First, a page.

A revamped Privacy Act is about to kick in. Here's why we think it doesn’t go far enough to protect consumers.
National MP Hamish Walker and ex-party president Michelle Boag were caught out in July leaking the personal information of Covid-19 patients to the media. The politically motivated leak included the names, dates of birth, ages and quarantine locations of each of the patients.
Despite being caught out, neither Walker nor Boag faced any penalty under the Privacy Act.
Why? The Privacy Commissioner can’t prosecute individuals or organisations and has no jurisdiction over members of parliament. The bad news is little will change when a revamped Privacy Act is rolled out in December.
When our first Privacy Act hit the law books in 1993, it was considered world leading. Fast-forward 27 years, the act is showing its age and has failed to keep up with the brave new world we live in.
The long-awaited overhaul of the legislation has brought some improvements. A company that fails to report a serious data breach could now be fined by the courts, though only up to $10,000 (see “Key changes”).
It will also be a criminal offence to mislead an agency to access someone else’s personal information and to destroy personal information knowing that the person requested it.
However, the Privacy Commissioner still won’t have any powers to fine or prosecute individuals or organisations for any other serious breaches of a person’s privacy. Without the threat of a meaningful penalty, there’s much less incentive for companies to play fair.
Compare that to the EU. In 2019, France’s data regulator fined Google €50 million ($85m) for breaching privacy rules set out in the EU’s General Data Protection Regulation. Australia and the UK have also given their privacy regulators the ability to issue penalties.
Back here, the only realistic chance a company will face a financial sanction is if the case is referred to the Human Rights Review Tribunal (see “Privacy complaints”). That can be a time-consuming process, reliant on an overworked tribunal system. Confidential settlements also mean the outcome may never be made public.
The chance to strengthen consumers’ privacy rights in other areas has also been missed.
There’s no “right to be forgotten” (also known as the right to erasure) as EU consumers enjoy. Under EU privacy rules, consumers can request their personal data be erased when a company no longer needs it for the purpose it was originally collected.
The furthest our law goes is stating organisations shouldn’t keep information longer than is necessary. But this isn’t the same as a right to be forgotten.
The new act also doesn’t do anything to address the vexed issue of algorithmic transparency. If you’re denied a loan based on a company’s algorithmic system, such as automatic credit screening, you should have a right to know why.
Making companies front up about the assumptions built into these systems helps ensure biases – based on factors such as ethnicity, gender or incorrect information – don’t skew decision-making. It also ensures companies can’t hide behind machines and must take responsibility for their programming assumptions.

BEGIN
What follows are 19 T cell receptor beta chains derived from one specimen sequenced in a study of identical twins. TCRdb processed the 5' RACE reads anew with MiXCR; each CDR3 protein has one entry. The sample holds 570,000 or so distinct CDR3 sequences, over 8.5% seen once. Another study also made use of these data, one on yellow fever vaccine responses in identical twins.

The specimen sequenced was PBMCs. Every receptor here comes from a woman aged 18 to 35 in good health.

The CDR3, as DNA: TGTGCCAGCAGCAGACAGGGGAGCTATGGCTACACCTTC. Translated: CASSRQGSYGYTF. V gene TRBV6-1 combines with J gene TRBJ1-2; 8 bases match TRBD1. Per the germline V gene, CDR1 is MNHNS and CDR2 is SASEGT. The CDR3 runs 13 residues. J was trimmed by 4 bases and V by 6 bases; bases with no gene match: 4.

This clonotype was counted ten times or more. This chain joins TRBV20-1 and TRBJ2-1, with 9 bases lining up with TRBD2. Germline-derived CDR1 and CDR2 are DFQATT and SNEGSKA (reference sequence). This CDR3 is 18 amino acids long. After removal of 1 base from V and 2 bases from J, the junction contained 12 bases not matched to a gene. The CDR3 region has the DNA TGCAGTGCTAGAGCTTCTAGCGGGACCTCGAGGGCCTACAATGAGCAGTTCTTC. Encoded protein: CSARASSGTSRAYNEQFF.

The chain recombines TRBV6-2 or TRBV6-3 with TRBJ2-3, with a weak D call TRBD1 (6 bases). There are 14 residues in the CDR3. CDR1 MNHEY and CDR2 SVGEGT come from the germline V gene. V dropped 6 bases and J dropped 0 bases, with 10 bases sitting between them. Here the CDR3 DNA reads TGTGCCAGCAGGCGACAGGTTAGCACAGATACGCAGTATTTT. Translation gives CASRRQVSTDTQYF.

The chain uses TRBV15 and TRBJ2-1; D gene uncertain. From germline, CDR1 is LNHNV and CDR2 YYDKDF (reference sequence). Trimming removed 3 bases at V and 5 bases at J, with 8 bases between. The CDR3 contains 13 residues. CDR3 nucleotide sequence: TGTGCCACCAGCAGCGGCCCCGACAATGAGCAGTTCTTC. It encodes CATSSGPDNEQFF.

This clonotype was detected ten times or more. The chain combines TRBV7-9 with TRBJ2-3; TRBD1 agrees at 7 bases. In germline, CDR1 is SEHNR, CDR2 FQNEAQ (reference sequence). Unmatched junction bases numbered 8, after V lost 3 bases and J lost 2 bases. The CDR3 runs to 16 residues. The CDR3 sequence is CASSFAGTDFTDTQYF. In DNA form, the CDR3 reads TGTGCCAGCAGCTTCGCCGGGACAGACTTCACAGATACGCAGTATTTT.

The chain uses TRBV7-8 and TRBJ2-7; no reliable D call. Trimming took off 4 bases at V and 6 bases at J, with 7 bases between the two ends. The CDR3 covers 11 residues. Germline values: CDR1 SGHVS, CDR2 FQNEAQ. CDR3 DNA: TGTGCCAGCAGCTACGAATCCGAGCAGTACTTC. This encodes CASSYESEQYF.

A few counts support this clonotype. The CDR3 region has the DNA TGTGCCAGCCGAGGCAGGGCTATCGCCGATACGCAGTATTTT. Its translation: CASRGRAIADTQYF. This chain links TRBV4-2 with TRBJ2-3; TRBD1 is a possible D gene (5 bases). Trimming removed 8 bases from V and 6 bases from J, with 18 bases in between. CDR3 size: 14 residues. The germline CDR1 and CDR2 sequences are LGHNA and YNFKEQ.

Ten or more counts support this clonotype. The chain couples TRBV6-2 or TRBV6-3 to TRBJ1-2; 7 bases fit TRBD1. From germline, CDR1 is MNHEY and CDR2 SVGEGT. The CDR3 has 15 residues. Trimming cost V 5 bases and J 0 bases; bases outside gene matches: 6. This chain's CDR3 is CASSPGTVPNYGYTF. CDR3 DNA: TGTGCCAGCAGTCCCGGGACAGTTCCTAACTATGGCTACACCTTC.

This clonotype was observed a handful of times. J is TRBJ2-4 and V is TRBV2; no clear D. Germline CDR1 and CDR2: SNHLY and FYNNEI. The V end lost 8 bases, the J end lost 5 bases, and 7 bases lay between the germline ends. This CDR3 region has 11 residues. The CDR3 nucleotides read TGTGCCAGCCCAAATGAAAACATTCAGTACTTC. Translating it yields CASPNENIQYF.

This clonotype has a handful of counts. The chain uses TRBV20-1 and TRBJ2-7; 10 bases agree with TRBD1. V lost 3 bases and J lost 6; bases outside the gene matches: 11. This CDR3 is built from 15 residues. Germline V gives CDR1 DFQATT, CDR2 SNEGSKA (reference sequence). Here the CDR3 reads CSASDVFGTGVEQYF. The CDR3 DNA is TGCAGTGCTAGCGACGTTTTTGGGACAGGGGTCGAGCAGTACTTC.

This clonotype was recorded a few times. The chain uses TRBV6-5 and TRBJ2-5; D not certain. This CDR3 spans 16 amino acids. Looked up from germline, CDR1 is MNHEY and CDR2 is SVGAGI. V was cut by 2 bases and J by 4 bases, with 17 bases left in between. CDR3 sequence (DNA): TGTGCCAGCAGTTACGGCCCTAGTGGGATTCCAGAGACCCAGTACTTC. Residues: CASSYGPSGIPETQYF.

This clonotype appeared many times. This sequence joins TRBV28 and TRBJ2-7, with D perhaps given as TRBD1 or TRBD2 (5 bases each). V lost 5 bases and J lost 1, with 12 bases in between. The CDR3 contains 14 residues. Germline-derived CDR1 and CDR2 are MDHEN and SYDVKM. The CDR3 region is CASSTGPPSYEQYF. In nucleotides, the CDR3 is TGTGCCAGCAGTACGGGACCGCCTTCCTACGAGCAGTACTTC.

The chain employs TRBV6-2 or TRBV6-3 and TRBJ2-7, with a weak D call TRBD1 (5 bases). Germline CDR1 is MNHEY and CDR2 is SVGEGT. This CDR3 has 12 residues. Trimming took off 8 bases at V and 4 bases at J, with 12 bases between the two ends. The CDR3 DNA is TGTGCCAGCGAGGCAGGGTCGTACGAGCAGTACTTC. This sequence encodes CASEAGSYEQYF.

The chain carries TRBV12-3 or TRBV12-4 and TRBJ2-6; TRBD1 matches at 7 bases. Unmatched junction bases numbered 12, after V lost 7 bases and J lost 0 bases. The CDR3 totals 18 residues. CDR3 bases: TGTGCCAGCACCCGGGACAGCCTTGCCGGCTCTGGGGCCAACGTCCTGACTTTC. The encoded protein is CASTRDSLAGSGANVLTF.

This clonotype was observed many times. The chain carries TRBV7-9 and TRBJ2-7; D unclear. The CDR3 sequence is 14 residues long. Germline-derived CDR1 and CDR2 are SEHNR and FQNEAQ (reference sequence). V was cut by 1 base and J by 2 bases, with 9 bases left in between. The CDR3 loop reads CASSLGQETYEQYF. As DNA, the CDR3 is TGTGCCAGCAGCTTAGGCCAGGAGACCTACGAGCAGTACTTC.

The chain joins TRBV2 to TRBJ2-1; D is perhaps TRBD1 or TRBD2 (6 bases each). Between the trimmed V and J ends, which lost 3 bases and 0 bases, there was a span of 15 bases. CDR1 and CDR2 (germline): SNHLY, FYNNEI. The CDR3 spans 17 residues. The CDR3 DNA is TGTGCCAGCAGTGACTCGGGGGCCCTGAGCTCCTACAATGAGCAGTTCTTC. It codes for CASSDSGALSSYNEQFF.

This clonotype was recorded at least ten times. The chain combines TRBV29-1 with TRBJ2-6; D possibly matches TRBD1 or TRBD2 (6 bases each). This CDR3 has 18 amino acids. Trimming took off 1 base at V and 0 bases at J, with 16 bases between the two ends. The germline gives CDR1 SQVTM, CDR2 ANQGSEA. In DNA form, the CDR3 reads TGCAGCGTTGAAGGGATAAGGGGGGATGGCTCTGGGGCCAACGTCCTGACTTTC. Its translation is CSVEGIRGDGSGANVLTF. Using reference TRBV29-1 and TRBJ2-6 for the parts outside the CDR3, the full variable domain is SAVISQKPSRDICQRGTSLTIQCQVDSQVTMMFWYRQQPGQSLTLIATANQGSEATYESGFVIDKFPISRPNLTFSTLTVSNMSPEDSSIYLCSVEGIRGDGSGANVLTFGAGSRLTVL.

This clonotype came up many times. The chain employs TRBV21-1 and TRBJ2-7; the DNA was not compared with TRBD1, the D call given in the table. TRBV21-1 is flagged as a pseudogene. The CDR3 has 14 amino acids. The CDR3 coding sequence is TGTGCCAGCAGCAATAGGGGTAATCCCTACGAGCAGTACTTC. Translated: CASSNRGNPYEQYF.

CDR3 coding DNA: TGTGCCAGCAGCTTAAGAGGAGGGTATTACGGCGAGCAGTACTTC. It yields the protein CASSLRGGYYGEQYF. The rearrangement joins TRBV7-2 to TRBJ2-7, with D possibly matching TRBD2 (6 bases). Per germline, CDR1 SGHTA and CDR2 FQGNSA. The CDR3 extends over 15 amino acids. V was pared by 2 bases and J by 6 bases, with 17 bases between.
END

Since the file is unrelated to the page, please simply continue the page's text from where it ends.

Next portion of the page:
The Privacy Commissioner argued for the act to include fair practice provisions for automated decision making. But this didn’t happen.
Data collection is an increasingly unavoidable part of everyday life. When you download an app, sign up to a loyalty scheme or open a bank account, you’re required to share personal data.
What’s done with this data – how it’s used, where it ends up – can have major implications for consumers.
If a company knows how much you earn, it may try to charge you more for a product because it assumes you’ll be willing to pay a higher price. Or it could refuse you service because it thinks you’re a bad credit risk based on where you live.
There’s also the ever-present risk your information could be hacked and you suddenly find your bank account has been emptied or thousands of dollars of debt has been racked up in your name.
In 1993, our privacy law was ground-breaking. But the same can’t be said about the law today. Without stronger privacy protections and penalties for breaches, consumers will be left to shoulder much of the responsibility for safeguarding their data.
There are four key changes to the Privacy Act:
Mandatory data breach reporting: organisations that fail to report serious data breaches (such as a computer hack) to affected individuals and the Privacy Commissioner could be fined up to $10,000. Breaches must be reported if they cause or have the potential to cause “serious harm” to individuals.
Compliance notices and new criminal offences: the commissioner will be able to issue notices, requiring organisations to comply with the act. It will also be an offence to destroy personal information knowing that a request has been made to access it.
Regulation of cross-border data sharing: unless the individual expressly authorises the disclosure, organisations will only be able to share personal information with an agency outside New Zealand if that agency operates in a jurisdiction with similar privacy safeguards.
Extraterritorial effect: overseas companies operating in our market, such as Facebook and Google, will be subject to the act and have to report data breaches if they involve New Zealanders’ information. This applies even if the company doesn’t have a physical location here.
1993 – Privacy Act passes.
1997 – Consumer NZ recommends the Office of the Privacy Commissioner be given broader powers.
2011 – Law Commission recommends repealing and replacing act.
2014 – Government announces reform of the act.
2018 – Privacy Bill introduced into parliament.
2020 – New Privacy Act comes into effect in December.